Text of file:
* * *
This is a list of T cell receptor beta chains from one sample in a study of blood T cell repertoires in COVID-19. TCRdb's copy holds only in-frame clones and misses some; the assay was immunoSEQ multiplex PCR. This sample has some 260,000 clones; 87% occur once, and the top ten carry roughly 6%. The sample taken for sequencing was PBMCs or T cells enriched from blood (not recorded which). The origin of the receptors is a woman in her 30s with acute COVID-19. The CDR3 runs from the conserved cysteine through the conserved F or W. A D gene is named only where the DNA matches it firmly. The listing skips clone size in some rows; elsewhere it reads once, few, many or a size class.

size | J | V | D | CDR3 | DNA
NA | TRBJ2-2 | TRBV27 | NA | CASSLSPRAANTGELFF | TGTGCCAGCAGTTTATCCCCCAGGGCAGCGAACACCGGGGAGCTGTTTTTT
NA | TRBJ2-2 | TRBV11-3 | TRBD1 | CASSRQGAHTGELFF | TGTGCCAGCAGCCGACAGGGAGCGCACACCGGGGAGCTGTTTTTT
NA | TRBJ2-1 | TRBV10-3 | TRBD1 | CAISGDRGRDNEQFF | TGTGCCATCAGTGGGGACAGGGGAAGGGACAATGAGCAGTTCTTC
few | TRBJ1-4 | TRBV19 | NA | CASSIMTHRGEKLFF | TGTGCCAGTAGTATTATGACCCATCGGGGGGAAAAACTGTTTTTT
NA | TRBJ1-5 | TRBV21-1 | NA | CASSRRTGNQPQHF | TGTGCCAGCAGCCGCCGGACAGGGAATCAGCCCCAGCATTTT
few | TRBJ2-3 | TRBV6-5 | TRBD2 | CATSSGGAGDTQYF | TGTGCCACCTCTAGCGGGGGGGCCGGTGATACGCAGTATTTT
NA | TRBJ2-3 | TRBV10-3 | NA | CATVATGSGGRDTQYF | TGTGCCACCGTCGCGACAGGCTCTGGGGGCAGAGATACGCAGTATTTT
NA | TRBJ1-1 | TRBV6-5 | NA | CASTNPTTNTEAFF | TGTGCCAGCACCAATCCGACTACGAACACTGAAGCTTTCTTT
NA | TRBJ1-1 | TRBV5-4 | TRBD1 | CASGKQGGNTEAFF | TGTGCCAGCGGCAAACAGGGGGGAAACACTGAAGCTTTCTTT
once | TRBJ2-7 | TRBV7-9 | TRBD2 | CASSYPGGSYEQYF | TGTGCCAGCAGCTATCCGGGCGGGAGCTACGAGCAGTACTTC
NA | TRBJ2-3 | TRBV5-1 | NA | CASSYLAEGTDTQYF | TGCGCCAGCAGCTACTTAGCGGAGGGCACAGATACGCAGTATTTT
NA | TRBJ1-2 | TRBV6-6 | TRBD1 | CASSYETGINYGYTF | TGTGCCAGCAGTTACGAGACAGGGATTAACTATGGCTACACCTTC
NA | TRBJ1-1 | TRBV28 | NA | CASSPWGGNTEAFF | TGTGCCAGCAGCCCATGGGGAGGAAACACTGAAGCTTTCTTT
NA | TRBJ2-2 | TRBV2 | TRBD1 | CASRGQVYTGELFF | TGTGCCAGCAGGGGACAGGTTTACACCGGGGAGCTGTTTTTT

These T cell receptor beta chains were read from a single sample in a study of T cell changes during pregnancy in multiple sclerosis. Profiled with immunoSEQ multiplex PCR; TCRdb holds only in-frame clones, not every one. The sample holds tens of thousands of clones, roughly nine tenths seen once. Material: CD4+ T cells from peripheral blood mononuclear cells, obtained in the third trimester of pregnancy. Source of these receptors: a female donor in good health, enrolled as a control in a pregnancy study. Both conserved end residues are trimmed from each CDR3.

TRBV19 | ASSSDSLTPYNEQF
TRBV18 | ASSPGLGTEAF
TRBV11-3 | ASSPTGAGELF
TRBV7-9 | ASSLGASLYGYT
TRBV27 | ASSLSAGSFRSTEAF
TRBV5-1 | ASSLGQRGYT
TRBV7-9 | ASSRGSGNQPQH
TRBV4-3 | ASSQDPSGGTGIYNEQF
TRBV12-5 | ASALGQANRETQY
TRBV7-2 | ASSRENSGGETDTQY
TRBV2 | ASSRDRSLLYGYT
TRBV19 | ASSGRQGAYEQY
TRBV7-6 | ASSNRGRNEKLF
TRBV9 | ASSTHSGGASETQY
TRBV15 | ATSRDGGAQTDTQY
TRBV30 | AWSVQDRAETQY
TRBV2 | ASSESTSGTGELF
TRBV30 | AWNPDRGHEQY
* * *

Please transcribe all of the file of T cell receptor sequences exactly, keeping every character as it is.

This is a list of T cell receptor beta chains from one sample in a study of blood T cell repertoires in COVID-19. TCRdb's copy holds only in-frame clones and misses some; the assay was immunoSEQ multiplex PCR. This sample has some 260,000 clones; 87% occur once, and the top ten carry roughly 6%. The sample taken for sequencing was PBMCs or T cells enriched from blood (not recorded which). The origin of the receptors is a woman in her 30s with acute COVID-19. The CDR3 runs from the conserved cysteine through the conserved F or W. A D gene is named only where the DNA matches it firmly. The listing skips clone size in some rows; elsewhere it reads once, few, many or a size class.

size | J | V | D | CDR3 | DNA
NA | TRBJ2-2 | TRBV27 | NA | CASSLSPRAANTGELFF | TGTGCCAGCAGTTTATCCCCCAGGGCAGCGAACACCGGGGAGCTGTTTTTT
NA | TRBJ2-2 | TRBV11-3 | TRBD1 | CASSRQGAHTGELFF | TGTGCCAGCAGCCGACAGGGAGCGCACACCGGGGAGCTGTTTTTT
NA | TRBJ2-1 | TRBV10-3 | TRBD1 | CAISGDRGRDNEQFF | TGTGCCATCAGTGGGGACAGGGGAAGGGACAATGAGCAGTTCTTC
few | TRBJ1-4 | TRBV19 | NA | CASSIMTHRGEKLFF | TGTGCCAGTAGTATTATGACCCATCGGGGGGAAAAACTGTTTTTT
NA | TRBJ1-5 | TRBV21-1 | NA | CASSRRTGNQPQHF | TGTGCCAGCAGCCGCCGGACAGGGAATCAGCCCCAGCATTTT
few | TRBJ2-3 | TRBV6-5 | TRBD2 | CATSSGGAGDTQYF | TGTGCCACCTCTAGCGGGGGGGCCGGTGATACGCAGTATTTT
NA | TRBJ2-3 | TRBV10-3 | NA | CATVATGSGGRDTQYF | TGTGCCACCGTCGCGACAGGCTCTGGGGGCAGAGATACGCAGTATTTT
NA | TRBJ1-1 | TRBV6-5 | NA | CASTNPTTNTEAFF | TGTGCCAGCACCAATCCGACTACGAACACTGAAGCTTTCTTT
NA | TRBJ1-1 | TRBV5-4 | TRBD1 | CASGKQGGNTEAFF | TGTGCCAGCGGCAAACAGGGGGGAAACACTGAAGCTTTCTTT
once | TRBJ2-7 | TRBV7-9 | TRBD2 | CASSYPGGSYEQYF | TGTGCCAGCAGCTATCCGGGCGGGAGCTACGAGCAGTACTTC
NA | TRBJ2-3 | TRBV5-1 | NA | CASSYLAEGTDTQYF | TGCGCCAGCAGCTACTTAGCGGAGGGCACAGATACGCAGTATTTT
NA | TRBJ1-2 | TRBV6-6 | TRBD1 | CASSYETGINYGYTF | TGTGCCAGCAGTTACGAGACAGGGATTAACTATGGCTACACCTTC
NA | TRBJ1-1 | TRBV28 | NA | CASSPWGGNTEAFF | TGTGCCAGCAGCCCATGGGGAGGAAACACTGAAGCTTTCTTT
NA | TRBJ2-2 | TRBV2 | TRBD1 | CASRGQVYTGELFF | TGTGCCAGCAGGGGACAGGTTTACACCGGGGAGCTGTTTTTT

These T cell receptor beta chains were read from a single sample in a study of T cell changes during pregnancy in multiple sclerosis. Profiled with immunoSEQ multiplex PCR; TCRdb holds only in-frame clones, not every one. The sample holds tens of thousands of clones, roughly nine tenths seen once. Material: CD4+ T cells from peripheral blood mononuclear cells, obtained in the third trimester of pregnancy. Source of these receptors: a female donor in good health, enrolled as a control in a pregnancy study. Both conserved end residues are trimmed from each CDR3.

TRBV19 | ASSSDSLTPYNEQF
TRBV18 | ASSPGLGTEAF
TRBV11-3 | ASSPTGAGELF
TRBV7-9 | ASSLGASLYGYT
TRBV27 | ASSLSAGSFRSTEAF
TRBV5-1 | ASSLGQRGYT
TRBV7-9 | ASSRGSGNQPQH
TRBV4-3 | ASSQDPSGGTGIYNEQF
TRBV12-5 | ASALGQANRETQY
TRBV7-2 | ASSRENSGGETDTQY
TRBV2 | ASSRDRSLLYGYT
TRBV19 | ASSGRQGAYEQY
TRBV7-6 | ASSNRGRNEKLF
TRBV9 | ASSTHSGGASETQY
TRBV15 | ATSRDGGAQTDTQY
TRBV30 | AWSVQDRAETQY
TRBV2 | ASSESTSGTGELF
TRBV30 | AWNPDRGHEQY